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Lori Turnbull is director of the School of Public Administration at Dalhousie University. Drew Fagan is a professor at the Munk School of Global Affairs and Public Policy at the University of Toronto.

Prime Minister Justin Trudeau’s move to prorogue Parliament was certainly controversial. Hitting the reset button brought its activities to a halt. Given that most of those were on pause for the summer anyway, the most important consequence was to abruptly wind down committee investigations that were proving damaging to the government, particularly the controversy over the government’s contract with WE Charity to disburse a student grant program. The prorogation request looked like an act of unadulterated politics.

But politically speaking, his gamble appears to have paid off. Once the committees stopped meeting and the damning narrative of the WE controversy ran aground, the Liberals were able to generate weeks of speculation about the contents and consequences of Wednesday’s Speech from the Throne. Those efforts, along with the economic devastation brought about by the COVID-19 pandemic, made the speech one of the most anticipated in recent history. Now, the Liberals feel poised to lead a debate on what comes next for the country.

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No federal government has ever been defeated on its Speech from the Throne. This one is no different. Neither the New Democrats (who have said they will back the speech) nor the Bloc Québécois wanted to be seen as responsible for forcing an election now, particularly as we head into a second wave. There also was plenty for each of them to like in this speech, although the Bloc unsurprisingly focused on Liberal interference in provincial jurisdiction, such as in social policy. The Conservatives, meanwhile, have their next move made for them: As the Official Opposition, they’re expected to vote against the Speech, if for no other reason than to assert themselves as a viable alternative.

However, as we draw closer to another election – likely in the spring, after Finance Minister Chrystia Freeland delivers her first budget – the Conservative opposition to the Liberal plan will need refinement and its own alternative vision brought to the fore. If the Conservatives are to win, new leader Erin O’Toole must appeal beyond his base.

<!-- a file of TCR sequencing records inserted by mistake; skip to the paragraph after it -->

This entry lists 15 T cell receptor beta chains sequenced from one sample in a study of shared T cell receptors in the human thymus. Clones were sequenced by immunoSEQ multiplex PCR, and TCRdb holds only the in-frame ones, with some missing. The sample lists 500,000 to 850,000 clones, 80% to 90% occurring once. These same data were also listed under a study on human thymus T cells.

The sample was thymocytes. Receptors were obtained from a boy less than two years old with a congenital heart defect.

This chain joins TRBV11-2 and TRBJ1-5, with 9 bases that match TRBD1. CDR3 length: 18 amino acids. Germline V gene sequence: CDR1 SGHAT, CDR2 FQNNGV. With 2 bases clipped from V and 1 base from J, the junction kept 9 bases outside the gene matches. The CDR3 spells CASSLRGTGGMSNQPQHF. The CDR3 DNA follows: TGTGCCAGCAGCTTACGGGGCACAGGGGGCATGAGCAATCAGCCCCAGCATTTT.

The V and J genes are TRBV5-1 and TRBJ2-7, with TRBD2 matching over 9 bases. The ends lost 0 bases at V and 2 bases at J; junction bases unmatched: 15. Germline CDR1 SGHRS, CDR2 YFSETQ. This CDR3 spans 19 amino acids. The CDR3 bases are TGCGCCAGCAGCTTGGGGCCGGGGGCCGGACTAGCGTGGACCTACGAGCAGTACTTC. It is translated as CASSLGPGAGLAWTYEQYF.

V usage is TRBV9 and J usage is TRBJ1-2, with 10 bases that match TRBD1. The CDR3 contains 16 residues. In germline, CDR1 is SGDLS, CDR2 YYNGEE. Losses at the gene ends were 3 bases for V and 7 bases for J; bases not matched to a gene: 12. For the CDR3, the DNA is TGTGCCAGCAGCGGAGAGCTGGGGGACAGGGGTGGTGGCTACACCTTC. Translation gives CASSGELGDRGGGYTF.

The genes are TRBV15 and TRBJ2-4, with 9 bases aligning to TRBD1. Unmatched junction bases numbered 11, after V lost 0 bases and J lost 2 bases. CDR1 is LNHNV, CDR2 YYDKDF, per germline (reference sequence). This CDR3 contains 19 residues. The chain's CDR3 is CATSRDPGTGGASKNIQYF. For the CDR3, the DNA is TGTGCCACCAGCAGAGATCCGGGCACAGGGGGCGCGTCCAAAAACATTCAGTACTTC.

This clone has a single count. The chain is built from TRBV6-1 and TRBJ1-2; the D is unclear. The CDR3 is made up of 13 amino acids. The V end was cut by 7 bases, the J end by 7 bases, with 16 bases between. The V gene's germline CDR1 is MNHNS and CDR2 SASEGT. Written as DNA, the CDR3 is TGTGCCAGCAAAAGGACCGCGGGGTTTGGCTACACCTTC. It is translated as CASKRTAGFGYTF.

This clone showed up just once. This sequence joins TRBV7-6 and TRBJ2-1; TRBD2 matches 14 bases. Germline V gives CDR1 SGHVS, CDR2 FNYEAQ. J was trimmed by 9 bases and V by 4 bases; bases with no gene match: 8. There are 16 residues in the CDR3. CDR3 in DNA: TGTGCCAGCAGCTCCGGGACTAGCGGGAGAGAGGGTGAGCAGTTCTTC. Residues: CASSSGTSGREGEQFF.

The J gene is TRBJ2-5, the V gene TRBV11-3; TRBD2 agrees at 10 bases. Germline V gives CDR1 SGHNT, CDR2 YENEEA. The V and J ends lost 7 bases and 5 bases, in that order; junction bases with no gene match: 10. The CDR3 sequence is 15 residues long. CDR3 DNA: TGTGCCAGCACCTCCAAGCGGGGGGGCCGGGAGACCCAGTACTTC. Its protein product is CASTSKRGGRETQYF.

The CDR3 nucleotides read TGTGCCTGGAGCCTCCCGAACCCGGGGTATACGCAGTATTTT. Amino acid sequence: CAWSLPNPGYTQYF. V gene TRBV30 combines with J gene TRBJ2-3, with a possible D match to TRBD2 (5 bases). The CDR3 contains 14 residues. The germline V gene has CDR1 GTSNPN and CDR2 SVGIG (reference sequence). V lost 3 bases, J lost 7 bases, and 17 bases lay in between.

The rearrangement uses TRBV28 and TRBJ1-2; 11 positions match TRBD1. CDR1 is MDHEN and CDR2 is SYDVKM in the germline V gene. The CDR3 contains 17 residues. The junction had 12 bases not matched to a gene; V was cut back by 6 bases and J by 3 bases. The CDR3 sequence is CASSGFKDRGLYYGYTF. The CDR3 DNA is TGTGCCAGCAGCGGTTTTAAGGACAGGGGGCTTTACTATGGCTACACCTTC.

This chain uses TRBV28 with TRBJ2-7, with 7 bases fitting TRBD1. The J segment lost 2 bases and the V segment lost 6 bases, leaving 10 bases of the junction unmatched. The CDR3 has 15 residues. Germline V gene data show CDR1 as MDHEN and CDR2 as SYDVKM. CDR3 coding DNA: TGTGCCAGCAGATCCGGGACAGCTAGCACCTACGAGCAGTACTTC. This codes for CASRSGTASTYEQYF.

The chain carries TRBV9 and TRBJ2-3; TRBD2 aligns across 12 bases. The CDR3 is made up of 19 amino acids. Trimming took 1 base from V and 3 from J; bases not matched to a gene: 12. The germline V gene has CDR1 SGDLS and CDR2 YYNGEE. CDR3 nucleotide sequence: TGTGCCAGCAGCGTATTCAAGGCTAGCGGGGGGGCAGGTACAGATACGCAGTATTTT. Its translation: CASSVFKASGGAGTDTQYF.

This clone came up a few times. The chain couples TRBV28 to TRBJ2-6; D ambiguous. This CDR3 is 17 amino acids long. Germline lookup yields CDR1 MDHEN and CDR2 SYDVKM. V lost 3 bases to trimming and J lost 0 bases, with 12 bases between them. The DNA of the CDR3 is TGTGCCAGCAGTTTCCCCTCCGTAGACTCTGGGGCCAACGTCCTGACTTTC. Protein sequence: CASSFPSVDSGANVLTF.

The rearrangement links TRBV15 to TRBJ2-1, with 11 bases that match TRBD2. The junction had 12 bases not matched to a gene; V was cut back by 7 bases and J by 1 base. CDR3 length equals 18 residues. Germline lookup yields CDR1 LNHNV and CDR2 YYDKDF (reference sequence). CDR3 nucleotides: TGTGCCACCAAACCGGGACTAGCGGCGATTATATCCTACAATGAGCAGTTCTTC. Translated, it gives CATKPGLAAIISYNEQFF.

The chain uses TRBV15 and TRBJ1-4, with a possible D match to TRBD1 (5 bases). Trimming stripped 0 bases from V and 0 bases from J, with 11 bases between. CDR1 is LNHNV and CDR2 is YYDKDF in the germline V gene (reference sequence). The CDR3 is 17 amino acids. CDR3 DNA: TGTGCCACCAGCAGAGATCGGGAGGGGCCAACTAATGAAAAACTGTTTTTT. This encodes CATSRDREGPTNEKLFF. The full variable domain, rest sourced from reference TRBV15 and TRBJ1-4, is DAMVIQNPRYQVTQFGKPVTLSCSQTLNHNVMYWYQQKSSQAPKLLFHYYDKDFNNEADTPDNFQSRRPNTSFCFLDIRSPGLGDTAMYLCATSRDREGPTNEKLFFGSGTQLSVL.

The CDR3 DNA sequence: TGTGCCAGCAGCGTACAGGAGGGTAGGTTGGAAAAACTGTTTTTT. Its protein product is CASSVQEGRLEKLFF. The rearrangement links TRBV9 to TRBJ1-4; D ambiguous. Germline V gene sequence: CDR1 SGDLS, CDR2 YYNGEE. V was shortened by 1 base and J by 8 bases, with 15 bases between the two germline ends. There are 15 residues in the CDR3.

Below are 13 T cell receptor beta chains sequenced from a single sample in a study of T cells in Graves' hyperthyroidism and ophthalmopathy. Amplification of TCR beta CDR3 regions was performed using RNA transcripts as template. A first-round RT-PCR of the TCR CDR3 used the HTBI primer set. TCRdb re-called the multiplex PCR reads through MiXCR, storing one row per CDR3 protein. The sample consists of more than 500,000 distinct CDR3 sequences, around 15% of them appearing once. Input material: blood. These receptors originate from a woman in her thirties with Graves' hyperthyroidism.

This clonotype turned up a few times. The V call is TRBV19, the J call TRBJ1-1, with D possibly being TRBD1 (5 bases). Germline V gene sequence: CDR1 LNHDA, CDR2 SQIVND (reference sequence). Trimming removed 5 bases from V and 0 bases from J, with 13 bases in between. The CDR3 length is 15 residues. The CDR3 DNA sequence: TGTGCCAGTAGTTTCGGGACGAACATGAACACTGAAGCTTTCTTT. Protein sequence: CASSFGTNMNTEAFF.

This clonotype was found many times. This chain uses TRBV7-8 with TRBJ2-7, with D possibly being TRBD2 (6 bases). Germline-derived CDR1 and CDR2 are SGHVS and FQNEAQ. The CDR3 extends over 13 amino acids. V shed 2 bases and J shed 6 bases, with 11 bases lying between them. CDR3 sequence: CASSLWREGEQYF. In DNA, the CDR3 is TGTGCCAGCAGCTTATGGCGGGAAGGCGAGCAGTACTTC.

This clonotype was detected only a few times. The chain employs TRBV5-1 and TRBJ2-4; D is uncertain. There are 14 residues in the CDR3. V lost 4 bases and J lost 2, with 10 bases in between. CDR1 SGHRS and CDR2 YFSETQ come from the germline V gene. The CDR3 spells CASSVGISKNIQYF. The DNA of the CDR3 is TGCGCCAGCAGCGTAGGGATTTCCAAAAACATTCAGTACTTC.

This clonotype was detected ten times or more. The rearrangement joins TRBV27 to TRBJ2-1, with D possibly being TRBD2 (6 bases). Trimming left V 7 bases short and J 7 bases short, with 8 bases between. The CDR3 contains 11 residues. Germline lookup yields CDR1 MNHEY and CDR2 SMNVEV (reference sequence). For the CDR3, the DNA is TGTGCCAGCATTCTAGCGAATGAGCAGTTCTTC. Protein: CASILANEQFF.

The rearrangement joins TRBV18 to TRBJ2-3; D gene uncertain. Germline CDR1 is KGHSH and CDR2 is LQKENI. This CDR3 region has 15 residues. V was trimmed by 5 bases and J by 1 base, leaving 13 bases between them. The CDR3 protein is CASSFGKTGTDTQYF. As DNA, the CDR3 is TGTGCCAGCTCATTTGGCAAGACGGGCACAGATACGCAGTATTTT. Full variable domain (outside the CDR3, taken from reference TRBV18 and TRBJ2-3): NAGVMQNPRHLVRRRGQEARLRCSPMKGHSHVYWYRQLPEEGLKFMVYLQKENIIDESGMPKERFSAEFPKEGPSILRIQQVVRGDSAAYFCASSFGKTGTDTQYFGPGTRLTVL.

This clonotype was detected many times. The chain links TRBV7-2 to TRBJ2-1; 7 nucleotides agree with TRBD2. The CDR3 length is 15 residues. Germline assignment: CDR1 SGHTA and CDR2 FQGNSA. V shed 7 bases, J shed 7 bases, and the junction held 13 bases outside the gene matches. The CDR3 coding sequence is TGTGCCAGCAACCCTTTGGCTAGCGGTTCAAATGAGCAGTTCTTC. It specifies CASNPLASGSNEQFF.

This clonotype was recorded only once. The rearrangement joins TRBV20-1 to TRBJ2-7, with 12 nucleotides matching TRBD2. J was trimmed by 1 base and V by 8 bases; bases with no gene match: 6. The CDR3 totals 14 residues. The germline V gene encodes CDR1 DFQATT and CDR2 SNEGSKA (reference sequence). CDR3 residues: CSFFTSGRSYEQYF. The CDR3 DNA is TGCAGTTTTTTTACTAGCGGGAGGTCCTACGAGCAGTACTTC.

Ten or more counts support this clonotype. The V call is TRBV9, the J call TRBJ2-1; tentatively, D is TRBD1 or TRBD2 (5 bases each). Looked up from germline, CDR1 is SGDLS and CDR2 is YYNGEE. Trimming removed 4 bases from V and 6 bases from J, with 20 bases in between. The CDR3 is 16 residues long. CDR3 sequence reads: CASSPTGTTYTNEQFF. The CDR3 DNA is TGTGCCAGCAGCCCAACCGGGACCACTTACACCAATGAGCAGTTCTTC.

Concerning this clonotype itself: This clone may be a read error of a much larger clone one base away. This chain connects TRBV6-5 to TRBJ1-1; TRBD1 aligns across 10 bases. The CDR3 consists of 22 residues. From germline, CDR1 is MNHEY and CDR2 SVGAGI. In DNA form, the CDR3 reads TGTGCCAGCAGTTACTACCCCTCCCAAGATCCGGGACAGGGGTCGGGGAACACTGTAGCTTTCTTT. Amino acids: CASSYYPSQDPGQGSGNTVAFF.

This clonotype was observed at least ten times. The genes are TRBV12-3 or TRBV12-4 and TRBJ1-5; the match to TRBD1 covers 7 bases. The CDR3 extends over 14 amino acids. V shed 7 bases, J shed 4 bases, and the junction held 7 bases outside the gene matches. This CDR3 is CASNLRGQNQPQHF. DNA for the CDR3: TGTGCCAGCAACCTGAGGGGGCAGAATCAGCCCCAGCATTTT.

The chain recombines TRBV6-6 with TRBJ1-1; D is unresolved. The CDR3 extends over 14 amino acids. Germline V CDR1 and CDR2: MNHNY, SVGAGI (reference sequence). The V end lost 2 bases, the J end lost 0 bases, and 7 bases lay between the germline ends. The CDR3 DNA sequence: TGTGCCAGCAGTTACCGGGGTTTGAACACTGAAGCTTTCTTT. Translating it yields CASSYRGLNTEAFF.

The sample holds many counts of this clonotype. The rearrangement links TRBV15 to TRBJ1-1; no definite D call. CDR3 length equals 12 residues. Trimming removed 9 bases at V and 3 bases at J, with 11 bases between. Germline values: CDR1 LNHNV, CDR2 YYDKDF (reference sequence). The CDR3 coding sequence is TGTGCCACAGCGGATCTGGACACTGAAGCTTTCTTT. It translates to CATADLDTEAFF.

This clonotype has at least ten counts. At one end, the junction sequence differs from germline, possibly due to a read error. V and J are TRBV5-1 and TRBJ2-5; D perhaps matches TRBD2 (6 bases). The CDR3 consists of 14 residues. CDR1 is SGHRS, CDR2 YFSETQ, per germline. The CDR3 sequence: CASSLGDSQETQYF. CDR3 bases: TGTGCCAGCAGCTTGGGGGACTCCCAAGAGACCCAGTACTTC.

He might well find a following among voters for whom economic growth and the fiscal impact of a big increase in government’s role deserve much more scrutiny. After all, the Liberal government’s Throne Speech leaned left and promised big. They detailed plans to create a national childcare program, a drug program, national standards for long-term care, a more compassionate justice system, a greener economy, a million jobs, a better tax-filing system, a strategy on gender-based violence and a more robust employment insurance system – not to mention tougher tax measures on the wealthy and digital “giants,” a COVID-19 vaccine and an extension of some of the programs introduced during the darkest days of the lockdown. They put everything but a guaranteed basic income in this thing.

Still, it is about more than money. The Liberal plan focuses on inequities amplified by COVID-19 in what is coming to be known as a K-shaped recovery. The Throne Speech defines systemic racism as a stain on our society inconsistent with Canadian values. For his part, Mr. O’Toole has refused to state whether he believes systemic racism even exists in Canada.

As the Governor-General said, we are at a “crossroads” as a country, and it is the role of our political parties to offer competing perspectives on how to go forward; whenever a general election is called, voters will be presented with some very different ideas of Canada. We will be asked what kind of society we want and how much we are willing to sacrifice – and pay – to get it. And political parties will need to do the hard work of building consensus around their preferred path.

The Liberals have effectively made the role of the state into the primary ballot question – and they’ve sparked a moment of introspection not seen since the days before the 1988 election over free trade and the 1995 Quebec referendum. The Speech from the Throne will just be the beginning of this fraught debate.

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